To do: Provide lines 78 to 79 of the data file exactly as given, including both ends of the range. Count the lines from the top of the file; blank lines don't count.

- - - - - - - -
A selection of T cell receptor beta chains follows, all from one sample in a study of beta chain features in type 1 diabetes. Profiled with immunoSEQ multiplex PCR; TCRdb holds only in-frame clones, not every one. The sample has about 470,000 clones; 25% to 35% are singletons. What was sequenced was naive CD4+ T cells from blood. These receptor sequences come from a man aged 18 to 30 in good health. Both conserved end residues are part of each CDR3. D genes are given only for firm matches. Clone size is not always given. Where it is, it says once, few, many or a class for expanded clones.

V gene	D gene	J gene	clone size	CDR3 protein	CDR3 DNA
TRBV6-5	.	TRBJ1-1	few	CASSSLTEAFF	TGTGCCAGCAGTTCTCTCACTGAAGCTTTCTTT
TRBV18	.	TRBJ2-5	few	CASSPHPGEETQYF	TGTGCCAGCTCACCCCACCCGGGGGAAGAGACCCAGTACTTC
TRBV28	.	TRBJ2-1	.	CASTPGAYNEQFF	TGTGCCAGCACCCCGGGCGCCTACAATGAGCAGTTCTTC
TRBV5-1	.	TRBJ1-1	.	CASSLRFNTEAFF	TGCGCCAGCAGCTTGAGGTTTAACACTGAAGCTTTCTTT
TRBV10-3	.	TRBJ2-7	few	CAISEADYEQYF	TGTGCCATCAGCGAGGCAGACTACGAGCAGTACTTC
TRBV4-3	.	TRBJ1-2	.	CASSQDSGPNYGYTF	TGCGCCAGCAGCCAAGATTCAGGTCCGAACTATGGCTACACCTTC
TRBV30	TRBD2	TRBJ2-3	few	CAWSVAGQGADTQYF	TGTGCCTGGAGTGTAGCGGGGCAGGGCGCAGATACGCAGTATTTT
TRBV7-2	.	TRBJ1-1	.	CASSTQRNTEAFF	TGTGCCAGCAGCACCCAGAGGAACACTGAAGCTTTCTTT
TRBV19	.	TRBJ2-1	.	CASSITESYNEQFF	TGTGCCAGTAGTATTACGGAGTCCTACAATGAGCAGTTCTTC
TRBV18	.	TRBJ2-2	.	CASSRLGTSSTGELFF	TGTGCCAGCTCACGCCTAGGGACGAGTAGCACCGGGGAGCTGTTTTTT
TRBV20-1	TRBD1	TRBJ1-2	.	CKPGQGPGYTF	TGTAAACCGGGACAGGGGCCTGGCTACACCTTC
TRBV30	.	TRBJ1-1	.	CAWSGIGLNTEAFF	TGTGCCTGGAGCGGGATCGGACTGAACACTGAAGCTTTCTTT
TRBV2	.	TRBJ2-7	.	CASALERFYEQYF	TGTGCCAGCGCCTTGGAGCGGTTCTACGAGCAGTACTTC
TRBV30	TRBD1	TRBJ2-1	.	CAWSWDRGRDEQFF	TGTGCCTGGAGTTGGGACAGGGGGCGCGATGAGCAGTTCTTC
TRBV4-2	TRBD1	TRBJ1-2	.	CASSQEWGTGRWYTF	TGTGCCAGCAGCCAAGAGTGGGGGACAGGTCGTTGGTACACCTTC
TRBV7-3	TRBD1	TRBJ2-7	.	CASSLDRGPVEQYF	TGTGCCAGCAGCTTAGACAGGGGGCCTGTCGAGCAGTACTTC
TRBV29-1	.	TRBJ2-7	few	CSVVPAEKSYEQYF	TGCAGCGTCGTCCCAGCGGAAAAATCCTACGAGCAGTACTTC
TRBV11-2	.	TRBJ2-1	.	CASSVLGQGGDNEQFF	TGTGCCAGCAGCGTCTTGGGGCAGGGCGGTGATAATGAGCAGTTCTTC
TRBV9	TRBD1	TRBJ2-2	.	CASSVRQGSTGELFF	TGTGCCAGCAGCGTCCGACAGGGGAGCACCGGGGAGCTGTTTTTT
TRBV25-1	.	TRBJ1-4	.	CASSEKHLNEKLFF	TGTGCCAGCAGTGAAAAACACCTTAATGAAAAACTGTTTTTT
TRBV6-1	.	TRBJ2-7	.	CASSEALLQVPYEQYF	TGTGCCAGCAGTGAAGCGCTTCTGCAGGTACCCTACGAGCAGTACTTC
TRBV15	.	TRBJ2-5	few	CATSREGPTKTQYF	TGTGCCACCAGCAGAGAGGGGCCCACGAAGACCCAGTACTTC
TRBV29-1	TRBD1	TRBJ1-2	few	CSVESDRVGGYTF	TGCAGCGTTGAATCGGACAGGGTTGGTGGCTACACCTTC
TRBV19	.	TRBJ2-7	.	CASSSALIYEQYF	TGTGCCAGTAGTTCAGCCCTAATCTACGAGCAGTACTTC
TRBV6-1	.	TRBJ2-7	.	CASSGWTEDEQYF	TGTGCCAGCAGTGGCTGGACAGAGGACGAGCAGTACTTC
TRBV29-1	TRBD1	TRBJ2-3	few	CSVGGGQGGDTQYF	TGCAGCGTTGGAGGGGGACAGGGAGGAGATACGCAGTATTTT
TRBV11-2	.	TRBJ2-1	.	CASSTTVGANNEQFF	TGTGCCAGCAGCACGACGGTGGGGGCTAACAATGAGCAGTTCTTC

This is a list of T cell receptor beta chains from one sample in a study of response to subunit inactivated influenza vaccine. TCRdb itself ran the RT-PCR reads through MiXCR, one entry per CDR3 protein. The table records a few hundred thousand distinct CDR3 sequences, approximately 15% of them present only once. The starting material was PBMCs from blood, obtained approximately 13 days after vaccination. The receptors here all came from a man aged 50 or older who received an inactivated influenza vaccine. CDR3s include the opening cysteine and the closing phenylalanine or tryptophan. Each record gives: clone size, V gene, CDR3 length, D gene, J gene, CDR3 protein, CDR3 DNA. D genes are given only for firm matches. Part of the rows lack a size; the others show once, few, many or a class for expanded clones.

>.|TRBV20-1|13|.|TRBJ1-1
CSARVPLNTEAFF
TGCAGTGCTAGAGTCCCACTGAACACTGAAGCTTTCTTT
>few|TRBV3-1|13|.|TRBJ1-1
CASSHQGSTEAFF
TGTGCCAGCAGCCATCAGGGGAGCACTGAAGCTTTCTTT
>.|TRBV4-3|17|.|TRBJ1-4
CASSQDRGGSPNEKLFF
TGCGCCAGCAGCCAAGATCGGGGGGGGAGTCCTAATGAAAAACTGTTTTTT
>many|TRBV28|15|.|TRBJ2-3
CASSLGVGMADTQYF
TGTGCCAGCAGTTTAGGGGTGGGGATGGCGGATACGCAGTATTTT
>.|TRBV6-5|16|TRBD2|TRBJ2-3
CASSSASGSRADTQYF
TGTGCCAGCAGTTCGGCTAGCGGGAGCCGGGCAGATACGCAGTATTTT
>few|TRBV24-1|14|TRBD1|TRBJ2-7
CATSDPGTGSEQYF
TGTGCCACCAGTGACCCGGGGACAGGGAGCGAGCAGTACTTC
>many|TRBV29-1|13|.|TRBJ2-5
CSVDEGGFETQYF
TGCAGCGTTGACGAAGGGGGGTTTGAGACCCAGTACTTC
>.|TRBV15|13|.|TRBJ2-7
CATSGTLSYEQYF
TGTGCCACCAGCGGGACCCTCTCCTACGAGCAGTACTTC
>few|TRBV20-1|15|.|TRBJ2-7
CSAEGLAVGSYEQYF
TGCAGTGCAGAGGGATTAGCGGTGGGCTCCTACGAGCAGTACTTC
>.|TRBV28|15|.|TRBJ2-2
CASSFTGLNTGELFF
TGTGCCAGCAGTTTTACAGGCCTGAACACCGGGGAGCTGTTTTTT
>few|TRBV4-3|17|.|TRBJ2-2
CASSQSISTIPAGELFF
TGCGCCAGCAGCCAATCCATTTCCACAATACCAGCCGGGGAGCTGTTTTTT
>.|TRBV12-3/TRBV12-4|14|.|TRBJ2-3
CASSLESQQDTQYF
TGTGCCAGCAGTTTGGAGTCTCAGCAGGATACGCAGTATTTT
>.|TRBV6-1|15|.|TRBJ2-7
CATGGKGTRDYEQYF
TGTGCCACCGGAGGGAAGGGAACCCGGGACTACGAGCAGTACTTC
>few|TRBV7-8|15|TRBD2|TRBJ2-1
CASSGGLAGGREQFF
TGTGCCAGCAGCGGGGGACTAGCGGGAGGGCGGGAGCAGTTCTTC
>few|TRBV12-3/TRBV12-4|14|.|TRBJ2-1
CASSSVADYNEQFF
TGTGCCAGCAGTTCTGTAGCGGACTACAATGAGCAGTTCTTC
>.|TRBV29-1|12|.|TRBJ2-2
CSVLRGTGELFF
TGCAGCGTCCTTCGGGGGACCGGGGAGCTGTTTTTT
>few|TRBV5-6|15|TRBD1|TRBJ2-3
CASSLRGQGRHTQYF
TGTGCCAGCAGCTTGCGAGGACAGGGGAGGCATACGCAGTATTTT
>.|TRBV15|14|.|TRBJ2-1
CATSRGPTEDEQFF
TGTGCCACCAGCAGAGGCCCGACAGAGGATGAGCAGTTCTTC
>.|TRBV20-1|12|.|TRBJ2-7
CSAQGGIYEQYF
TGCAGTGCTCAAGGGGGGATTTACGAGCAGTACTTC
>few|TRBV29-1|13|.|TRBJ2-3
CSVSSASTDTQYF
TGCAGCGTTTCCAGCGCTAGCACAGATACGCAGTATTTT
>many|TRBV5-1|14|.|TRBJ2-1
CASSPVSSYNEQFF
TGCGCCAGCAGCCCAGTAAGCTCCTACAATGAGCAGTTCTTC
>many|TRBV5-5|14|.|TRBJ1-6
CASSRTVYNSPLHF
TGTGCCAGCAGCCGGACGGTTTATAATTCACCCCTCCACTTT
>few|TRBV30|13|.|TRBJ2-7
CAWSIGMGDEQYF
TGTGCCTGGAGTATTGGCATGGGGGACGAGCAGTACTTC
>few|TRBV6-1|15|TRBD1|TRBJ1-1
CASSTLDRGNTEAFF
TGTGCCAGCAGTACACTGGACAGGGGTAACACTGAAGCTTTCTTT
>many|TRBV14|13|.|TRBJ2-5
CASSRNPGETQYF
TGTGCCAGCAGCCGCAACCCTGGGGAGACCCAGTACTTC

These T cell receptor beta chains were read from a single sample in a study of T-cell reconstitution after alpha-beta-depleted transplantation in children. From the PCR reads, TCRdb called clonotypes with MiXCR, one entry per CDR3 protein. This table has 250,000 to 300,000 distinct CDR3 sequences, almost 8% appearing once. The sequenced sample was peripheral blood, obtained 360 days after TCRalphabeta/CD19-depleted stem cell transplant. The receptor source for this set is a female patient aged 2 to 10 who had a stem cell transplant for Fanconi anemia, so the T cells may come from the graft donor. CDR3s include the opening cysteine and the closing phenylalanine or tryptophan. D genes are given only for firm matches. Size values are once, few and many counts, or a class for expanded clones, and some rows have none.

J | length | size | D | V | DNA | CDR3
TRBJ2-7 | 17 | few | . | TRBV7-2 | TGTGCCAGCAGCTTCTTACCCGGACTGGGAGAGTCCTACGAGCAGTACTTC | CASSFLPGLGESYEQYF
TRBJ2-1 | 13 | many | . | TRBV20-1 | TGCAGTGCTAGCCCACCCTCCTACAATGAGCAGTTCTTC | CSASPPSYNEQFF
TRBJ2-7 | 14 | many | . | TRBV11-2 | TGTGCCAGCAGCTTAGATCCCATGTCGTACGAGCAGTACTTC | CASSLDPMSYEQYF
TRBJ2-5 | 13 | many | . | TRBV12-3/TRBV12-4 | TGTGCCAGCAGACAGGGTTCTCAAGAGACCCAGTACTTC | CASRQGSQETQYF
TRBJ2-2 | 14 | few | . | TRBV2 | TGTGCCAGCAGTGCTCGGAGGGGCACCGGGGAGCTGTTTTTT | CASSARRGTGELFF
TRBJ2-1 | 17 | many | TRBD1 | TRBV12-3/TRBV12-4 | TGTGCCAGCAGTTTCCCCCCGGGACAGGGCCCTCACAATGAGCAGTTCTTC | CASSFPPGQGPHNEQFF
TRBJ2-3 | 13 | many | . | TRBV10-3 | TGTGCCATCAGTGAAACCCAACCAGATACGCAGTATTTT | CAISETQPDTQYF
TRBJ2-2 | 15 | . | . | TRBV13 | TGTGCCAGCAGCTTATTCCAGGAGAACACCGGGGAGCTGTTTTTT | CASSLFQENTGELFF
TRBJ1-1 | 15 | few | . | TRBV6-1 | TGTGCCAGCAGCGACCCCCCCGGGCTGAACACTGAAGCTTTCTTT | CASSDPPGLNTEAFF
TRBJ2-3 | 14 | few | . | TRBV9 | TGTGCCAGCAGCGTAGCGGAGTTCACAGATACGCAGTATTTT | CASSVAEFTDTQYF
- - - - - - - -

TGCAGCGTCCTTCGGGGGACCGGGGAGCTGTTTTTT
>few|TRBV5-6|15|TRBD1|TRBJ2-3